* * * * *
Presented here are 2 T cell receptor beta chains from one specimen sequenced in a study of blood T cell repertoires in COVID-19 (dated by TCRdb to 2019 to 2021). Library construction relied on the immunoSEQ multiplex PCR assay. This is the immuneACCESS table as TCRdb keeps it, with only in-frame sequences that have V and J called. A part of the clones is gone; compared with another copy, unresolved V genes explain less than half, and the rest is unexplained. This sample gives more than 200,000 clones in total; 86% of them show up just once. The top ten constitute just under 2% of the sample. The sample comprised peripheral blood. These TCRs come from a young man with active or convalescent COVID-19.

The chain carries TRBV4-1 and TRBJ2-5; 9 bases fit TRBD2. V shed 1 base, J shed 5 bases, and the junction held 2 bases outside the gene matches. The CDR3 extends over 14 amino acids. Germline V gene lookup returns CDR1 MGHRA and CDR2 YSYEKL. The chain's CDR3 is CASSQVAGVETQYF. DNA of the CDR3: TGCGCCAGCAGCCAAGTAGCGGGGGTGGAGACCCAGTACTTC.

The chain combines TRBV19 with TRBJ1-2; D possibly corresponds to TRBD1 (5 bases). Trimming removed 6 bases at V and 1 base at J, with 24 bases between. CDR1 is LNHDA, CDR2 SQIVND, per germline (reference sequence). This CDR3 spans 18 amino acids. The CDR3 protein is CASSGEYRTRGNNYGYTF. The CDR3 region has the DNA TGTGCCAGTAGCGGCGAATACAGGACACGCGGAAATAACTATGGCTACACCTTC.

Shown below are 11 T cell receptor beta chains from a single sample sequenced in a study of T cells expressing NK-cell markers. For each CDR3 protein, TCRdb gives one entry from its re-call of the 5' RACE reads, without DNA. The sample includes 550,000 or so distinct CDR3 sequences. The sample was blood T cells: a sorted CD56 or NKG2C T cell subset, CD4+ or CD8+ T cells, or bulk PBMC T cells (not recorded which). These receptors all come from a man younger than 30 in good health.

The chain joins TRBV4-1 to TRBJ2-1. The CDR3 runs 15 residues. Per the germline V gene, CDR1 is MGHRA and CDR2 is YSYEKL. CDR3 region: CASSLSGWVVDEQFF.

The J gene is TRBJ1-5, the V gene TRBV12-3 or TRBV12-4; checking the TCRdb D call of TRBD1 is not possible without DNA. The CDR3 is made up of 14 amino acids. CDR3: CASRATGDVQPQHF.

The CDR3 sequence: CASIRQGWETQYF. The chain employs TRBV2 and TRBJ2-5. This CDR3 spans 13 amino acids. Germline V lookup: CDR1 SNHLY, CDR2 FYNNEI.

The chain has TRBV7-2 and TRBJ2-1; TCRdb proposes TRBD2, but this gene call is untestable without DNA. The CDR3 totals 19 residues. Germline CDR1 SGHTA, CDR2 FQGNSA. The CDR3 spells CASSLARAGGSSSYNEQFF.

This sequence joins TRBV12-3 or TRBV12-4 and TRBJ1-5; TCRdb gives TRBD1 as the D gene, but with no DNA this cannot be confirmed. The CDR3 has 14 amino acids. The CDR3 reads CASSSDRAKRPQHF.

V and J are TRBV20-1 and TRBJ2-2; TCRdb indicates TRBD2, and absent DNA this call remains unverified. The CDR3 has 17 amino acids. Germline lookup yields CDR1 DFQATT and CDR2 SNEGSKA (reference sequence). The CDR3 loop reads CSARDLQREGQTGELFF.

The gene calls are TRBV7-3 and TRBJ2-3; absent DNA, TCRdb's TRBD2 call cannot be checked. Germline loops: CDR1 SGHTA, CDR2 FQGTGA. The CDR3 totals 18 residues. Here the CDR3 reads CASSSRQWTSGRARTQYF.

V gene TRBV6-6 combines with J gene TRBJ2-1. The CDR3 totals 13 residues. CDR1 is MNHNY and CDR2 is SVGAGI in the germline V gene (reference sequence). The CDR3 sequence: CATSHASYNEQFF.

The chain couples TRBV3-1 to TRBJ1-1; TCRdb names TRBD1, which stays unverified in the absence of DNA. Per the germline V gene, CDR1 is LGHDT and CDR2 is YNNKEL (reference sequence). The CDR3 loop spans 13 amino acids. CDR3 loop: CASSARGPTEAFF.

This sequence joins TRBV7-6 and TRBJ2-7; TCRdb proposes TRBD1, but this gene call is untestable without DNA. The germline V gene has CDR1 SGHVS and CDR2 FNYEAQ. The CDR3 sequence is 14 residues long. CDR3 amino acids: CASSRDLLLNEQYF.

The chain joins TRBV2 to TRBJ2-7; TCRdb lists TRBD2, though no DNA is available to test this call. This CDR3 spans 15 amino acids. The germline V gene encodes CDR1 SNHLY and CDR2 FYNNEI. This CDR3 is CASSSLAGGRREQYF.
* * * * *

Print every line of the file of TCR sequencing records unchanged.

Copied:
Presented here are 2 T cell receptor beta chains from one specimen sequenced in a study of blood T cell repertoires in COVID-19 (dated by TCRdb to 2019 to 2021). Library construction relied on the immunoSEQ multiplex PCR assay. This is the immuneACCESS table as TCRdb keeps it, with only in-frame sequences that have V and J called. A part of the clones is gone; compared with another copy, unresolved V genes explain less than half, and the rest is unexplained. This sample gives more than 200,000 clones in total; 86% of them show up just once. The top ten constitute just under 2% of the sample. The sample comprised peripheral blood. These TCRs come from a young man with active or convalescent COVID-19.

The chain carries TRBV4-1 and TRBJ2-5; 9 bases fit TRBD2. V shed 1 base, J shed 5 bases, and the junction held 2 bases outside the gene matches. The CDR3 extends over 14 amino acids. Germline V gene lookup returns CDR1 MGHRA and CDR2 YSYEKL. The chain's CDR3 is CASSQVAGVETQYF. DNA of the CDR3: TGCGCCAGCAGCCAAGTAGCGGGGGTGGAGACCCAGTACTTC.

The chain combines TRBV19 with TRBJ1-2; D possibly corresponds to TRBD1 (5 bases). Trimming removed 6 bases at V and 1 base at J, with 24 bases between. CDR1 is LNHDA, CDR2 SQIVND, per germline (reference sequence). This CDR3 spans 18 amino acids. The CDR3 protein is CASSGEYRTRGNNYGYTF. The CDR3 region has the DNA TGTGCCAGTAGCGGCGAATACAGGACACGCGGAAATAACTATGGCTACACCTTC.

Shown below are 11 T cell receptor beta chains from a single sample sequenced in a study of T cells expressing NK-cell markers. For each CDR3 protein, TCRdb gives one entry from its re-call of the 5' RACE reads, without DNA. The sample includes 550,000 or so distinct CDR3 sequences. The sample was blood T cells: a sorted CD56 or NKG2C T cell subset, CD4+ or CD8+ T cells, or bulk PBMC T cells (not recorded which). These receptors all come from a man younger than 30 in good health.

The chain joins TRBV4-1 to TRBJ2-1. The CDR3 runs 15 residues. Per the germline V gene, CDR1 is MGHRA and CDR2 is YSYEKL. CDR3 region: CASSLSGWVVDEQFF.

The J gene is TRBJ1-5, the V gene TRBV12-3 or TRBV12-4; checking the TCRdb D call of TRBD1 is not possible without DNA. The CDR3 is made up of 14 amino acids. CDR3: CASRATGDVQPQHF.

The CDR3 sequence: CASIRQGWETQYF. The chain employs TRBV2 and TRBJ2-5. This CDR3 spans 13 amino acids. Germline V lookup: CDR1 SNHLY, CDR2 FYNNEI.

The chain has TRBV7-2 and TRBJ2-1; TCRdb proposes TRBD2, but this gene call is untestable without DNA. The CDR3 totals 19 residues. Germline CDR1 SGHTA, CDR2 FQGNSA. The CDR3 spells CASSLARAGGSSSYNEQFF.

This sequence joins TRBV12-3 or TRBV12-4 and TRBJ1-5; TCRdb gives TRBD1 as the D gene, but with no DNA this cannot be confirmed. The CDR3 has 14 amino acids. The CDR3 reads CASSSDRAKRPQHF.

V and J are TRBV20-1 and TRBJ2-2; TCRdb indicates TRBD2, and absent DNA this call remains unverified. The CDR3 has 17 amino acids. Germline lookup yields CDR1 DFQATT and CDR2 SNEGSKA (reference sequence). The CDR3 loop reads CSARDLQREGQTGELFF.

The gene calls are TRBV7-3 and TRBJ2-3; absent DNA, TCRdb's TRBD2 call cannot be checked. Germline loops: CDR1 SGHTA, CDR2 FQGTGA. The CDR3 totals 18 residues. Here the CDR3 reads CASSSRQWTSGRARTQYF.

V gene TRBV6-6 combines with J gene TRBJ2-1. The CDR3 totals 13 residues. CDR1 is MNHNY and CDR2 is SVGAGI in the germline V gene (reference sequence). The CDR3 sequence: CATSHASYNEQFF.

The chain couples TRBV3-1 to TRBJ1-1; TCRdb names TRBD1, which stays unverified in the absence of DNA. Per the germline V gene, CDR1 is LGHDT and CDR2 is YNNKEL (reference sequence). The CDR3 loop spans 13 amino acids. CDR3 loop: CASSARGPTEAFF.

This sequence joins TRBV7-6 and TRBJ2-7; TCRdb proposes TRBD1, but this gene call is untestable without DNA. The germline V gene has CDR1 SGHVS and CDR2 FNYEAQ. The CDR3 sequence is 14 residues long. CDR3 amino acids: CASSRDLLLNEQYF.

The chain joins TRBV2 to TRBJ2-7; TCRdb lists TRBD2, though no DNA is available to test this call. This CDR3 spans 15 amino acids. The germline V gene encodes CDR1 SNHLY and CDR2 FYNNEI. This CDR3 is CASSSLAGGRREQYF.